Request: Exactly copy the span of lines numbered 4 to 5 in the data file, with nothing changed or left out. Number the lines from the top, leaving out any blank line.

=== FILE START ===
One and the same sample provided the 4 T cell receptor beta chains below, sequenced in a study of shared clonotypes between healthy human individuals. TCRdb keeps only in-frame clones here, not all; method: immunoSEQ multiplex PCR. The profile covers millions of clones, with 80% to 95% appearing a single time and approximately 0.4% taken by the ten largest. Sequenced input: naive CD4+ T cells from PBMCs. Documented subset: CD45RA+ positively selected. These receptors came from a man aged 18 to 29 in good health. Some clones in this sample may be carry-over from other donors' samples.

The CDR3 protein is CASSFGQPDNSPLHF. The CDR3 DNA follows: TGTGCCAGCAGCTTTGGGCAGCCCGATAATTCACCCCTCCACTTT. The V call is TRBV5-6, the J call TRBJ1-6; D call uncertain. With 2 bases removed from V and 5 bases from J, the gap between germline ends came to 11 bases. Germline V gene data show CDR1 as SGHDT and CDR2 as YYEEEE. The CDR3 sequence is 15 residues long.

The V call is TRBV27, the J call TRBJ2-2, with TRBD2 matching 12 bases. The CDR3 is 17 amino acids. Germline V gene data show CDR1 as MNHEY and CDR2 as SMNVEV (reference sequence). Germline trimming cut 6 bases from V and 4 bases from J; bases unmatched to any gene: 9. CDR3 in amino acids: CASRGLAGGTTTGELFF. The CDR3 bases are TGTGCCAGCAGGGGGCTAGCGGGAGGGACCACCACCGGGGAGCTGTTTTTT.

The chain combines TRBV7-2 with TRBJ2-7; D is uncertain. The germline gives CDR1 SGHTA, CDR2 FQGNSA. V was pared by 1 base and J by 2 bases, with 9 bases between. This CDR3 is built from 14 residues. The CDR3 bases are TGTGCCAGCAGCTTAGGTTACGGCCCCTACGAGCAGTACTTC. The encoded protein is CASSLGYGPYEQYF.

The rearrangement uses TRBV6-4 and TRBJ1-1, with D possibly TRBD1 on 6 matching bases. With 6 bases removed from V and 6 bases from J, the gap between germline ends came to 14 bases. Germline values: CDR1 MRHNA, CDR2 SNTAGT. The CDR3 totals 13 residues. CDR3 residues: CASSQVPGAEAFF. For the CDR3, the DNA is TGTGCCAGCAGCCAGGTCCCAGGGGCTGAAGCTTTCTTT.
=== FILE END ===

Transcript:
The chain combines TRBV7-2 with TRBJ2-7; D is uncertain. The germline gives CDR1 SGHTA, CDR2 FQGNSA. V was pared by 1 base and J by 2 bases, with 9 bases between. This CDR3 is built from 14 residues. The CDR3 bases are TGTGCCAGCAGCTTAGGTTACGGCCCCTACGAGCAGTACTTC. The encoded protein is CASSLGYGPYEQYF.

The rearrangement uses TRBV6-4 and TRBJ1-1, with D possibly TRBD1 on 6 matching bases. With 6 bases removed from V and 6 bases from J, the gap between germline ends came to 14 bases. Germline values: CDR1 MRHNA, CDR2 SNTAGT. The CDR3 totals 13 residues. CDR3 residues: CASSQVPGAEAFF. For the CDR3, the DNA is TGTGCCAGCAGCCAGGTCCCAGGGGCTGAAGCTTTCTTT.